6 – Hillside Stranglers
Previously in this article, we have covered individual killers, motivated by self-gratification. Now we come to our first tandem act, the Hillside Strangler – or later Stranglers, as it became clear that the deaths were not the actions of one man alone. Chasing two possible perpetrators is a markedly different proposition for law enforcement that trying to catch an individual. In the cases of the Son of Sam, the Yorkshire Ripper and Ted Bundy, the ability of the killer to hide in plain sight and be just one of a large group of potential suspects made them incredibly difficult to isolate and find – much more difficult for two people working in concert.
Moreover, the potential for a discovery via forensic science is much increased when there are two potential sources rather than just one. However, a psychological profile is far more difficult to build when there is a group dynamic instead of an individual acting alone, not to mention that most people are expecting serial killers to be one person, which makes any public callouts that could limit activity and protect the public.
In the case of the Hillside Strangler, protecting the public was one of the biggest issues, as the police never effectively stopped the killings and it was only a decision by the murderers to stop – and then a subsequent falling out between them – that resulted in their halt. The killers were later caught only after one of them struck again, this time on his own, in a different state.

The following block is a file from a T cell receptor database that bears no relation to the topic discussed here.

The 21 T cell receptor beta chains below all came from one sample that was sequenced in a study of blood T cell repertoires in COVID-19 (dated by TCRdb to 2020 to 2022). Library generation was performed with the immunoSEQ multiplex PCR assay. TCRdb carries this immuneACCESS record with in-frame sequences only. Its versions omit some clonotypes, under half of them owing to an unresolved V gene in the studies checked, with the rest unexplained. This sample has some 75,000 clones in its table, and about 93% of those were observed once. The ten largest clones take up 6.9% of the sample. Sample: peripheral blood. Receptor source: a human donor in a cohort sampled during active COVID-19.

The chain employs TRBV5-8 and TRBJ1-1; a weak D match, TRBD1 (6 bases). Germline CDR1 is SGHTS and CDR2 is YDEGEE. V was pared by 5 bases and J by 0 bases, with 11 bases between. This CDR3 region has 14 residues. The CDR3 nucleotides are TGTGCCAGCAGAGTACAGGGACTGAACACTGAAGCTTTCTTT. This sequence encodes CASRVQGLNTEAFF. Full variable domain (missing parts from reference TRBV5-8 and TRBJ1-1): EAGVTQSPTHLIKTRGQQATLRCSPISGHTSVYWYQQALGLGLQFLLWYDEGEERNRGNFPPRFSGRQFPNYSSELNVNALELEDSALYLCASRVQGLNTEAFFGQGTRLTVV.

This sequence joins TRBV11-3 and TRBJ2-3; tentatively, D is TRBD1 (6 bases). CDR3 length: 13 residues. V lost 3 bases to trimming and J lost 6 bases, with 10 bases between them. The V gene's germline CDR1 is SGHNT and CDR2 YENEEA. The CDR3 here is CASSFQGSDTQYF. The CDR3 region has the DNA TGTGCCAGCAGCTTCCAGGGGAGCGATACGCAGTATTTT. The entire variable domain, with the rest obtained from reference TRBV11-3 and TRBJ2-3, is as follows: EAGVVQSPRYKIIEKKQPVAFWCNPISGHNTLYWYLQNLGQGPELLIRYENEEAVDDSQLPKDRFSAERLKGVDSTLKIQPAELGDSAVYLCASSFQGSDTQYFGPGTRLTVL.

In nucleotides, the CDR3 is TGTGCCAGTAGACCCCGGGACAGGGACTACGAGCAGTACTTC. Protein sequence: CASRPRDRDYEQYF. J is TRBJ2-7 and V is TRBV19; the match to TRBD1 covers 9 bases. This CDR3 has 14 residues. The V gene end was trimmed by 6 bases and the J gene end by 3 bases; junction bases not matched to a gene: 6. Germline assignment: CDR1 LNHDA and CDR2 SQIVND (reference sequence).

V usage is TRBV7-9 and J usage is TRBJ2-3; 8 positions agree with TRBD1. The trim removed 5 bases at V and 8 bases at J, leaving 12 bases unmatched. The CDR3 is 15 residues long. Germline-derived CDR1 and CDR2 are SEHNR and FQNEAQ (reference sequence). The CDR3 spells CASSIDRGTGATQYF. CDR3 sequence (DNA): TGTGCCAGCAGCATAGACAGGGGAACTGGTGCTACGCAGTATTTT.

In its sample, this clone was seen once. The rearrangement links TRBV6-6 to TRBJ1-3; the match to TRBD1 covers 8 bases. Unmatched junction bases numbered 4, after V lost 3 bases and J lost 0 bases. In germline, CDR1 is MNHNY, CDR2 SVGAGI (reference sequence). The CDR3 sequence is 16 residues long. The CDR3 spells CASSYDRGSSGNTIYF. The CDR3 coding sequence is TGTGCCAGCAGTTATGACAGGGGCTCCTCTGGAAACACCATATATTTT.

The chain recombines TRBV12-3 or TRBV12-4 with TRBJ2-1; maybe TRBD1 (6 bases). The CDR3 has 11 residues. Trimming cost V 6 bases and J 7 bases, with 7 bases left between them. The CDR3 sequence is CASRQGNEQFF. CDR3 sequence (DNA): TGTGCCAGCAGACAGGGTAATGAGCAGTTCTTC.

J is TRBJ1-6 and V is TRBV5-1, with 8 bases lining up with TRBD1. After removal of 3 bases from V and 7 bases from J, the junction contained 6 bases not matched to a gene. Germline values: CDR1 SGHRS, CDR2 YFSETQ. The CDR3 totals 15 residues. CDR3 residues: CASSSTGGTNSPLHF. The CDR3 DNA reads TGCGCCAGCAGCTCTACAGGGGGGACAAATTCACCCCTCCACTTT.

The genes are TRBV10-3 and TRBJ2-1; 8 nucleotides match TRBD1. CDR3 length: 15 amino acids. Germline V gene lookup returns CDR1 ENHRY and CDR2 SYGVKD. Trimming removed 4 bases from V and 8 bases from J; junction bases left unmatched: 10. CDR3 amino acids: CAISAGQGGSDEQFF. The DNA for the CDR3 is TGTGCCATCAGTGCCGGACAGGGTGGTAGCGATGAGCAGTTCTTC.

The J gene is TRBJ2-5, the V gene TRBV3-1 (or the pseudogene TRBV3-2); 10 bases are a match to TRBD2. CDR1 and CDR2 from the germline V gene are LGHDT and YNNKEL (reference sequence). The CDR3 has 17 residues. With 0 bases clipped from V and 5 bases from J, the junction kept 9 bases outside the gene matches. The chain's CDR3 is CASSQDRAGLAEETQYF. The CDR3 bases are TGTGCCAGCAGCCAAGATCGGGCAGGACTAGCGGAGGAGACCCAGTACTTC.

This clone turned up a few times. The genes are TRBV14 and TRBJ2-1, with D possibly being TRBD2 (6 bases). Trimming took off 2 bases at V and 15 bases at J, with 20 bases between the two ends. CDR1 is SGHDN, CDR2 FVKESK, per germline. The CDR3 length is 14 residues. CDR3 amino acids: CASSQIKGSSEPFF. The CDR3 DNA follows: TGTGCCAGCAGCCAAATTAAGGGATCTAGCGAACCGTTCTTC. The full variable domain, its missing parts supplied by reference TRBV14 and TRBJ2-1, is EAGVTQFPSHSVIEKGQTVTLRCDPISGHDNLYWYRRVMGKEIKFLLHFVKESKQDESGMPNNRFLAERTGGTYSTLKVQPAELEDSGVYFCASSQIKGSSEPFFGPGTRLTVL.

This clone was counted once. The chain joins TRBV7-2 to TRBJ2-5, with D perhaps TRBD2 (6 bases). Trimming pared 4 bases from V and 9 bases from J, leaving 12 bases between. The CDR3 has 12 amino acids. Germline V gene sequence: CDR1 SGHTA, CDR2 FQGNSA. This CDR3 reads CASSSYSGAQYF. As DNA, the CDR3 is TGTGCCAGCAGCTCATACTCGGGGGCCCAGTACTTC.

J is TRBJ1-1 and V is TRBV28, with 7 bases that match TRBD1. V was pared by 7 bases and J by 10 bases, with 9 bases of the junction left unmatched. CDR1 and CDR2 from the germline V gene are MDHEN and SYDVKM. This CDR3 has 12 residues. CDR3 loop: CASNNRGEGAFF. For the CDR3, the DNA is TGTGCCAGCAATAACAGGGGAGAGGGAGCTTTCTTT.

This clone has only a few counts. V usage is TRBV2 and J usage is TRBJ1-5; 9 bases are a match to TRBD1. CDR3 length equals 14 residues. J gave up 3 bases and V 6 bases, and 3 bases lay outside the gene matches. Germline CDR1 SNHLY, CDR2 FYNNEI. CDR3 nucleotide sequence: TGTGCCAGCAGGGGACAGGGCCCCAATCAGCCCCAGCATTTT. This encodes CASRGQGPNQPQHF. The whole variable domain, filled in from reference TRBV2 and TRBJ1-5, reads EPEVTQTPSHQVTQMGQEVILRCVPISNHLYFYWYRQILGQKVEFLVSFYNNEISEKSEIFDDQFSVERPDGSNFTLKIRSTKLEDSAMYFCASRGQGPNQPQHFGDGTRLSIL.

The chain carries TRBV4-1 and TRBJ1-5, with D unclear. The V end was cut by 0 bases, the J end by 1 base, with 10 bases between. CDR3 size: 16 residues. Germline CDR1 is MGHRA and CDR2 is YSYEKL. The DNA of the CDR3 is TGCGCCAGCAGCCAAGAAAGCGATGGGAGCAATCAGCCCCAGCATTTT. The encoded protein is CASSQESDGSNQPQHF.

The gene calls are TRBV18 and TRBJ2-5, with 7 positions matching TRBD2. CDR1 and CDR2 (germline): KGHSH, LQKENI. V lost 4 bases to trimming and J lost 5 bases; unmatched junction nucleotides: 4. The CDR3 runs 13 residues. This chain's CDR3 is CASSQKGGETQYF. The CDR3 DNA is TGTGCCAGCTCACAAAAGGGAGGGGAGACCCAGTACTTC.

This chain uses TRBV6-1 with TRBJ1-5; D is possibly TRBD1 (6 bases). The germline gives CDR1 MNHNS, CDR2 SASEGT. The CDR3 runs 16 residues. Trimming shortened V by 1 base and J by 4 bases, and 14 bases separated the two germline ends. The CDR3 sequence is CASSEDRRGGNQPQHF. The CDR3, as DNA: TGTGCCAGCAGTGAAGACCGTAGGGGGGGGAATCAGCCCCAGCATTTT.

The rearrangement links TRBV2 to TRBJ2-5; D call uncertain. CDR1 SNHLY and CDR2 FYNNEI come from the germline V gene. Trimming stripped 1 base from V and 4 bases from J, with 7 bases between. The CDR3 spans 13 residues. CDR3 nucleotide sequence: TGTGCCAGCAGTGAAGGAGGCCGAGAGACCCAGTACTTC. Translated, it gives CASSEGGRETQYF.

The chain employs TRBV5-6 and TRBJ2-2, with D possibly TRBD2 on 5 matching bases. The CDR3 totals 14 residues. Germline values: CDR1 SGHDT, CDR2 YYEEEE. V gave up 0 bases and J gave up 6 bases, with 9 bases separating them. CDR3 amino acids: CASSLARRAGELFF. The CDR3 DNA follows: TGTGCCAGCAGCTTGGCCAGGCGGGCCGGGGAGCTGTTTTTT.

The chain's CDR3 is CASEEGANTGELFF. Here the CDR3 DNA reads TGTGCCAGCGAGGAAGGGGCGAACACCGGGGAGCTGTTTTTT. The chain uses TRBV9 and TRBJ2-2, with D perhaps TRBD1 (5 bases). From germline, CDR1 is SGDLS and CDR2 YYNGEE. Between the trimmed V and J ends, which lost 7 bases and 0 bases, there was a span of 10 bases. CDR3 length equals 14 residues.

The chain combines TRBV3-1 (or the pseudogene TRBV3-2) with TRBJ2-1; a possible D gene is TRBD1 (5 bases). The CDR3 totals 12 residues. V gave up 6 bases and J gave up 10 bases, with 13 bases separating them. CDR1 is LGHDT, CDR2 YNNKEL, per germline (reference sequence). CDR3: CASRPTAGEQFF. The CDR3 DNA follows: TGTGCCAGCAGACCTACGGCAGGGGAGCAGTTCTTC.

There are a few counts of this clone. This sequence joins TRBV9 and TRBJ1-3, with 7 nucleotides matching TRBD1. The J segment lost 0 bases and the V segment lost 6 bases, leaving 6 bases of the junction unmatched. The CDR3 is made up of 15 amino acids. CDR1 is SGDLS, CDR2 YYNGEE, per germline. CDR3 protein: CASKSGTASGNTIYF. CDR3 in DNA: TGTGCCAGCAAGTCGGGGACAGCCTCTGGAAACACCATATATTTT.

Their MO was simple: they would lure women, often prostitutes, into their car while posing as johns or Los Angeles Police Department officers, before taking them to their homes and brutally raping and torturing them. They would then be strangled with a ligature and their bodies dumped in the Hollywood Hills, hence the Hillside Strangler moniker.
The perpetrators were Kenneth Bianchi and Angelo Buono, two cousins. They began working together as pimps in LA and initially targeted sex workers. They killed two prostitutes in October & November 1977, but police were slow to react and the murders, as so often happens with the deaths of sex workers, failed to raise much media attention. The stranglings became far more newsworthy, however, when first a restaurant worker and then two young girls, aged 12 and 14, disappeared. It was at the end of November that the LAPD realised that they were dealing with a serial killer and dubbed him the Hillside Strangler.
The murders continued and by the end of 1977, the pair had killed 10 women in the Los Angeles area. The police were confident that two people were committing the murders, as they found two sets of DNA evidence on the bodies, but had few leads regarding their identities. Only when Bianchi was captured by Washington State police after a double murder of two students in Bellingham, WA, was the connection made. His licence plate was linked back to one seen near two of the abductions, while in turn, his lawyer also mentioned his cousin, Angelo Buono as being a suspect. It was not until January 1979 – close to a year after the last murder – that Bianchi and Buono were finally charged and eventually, convicted.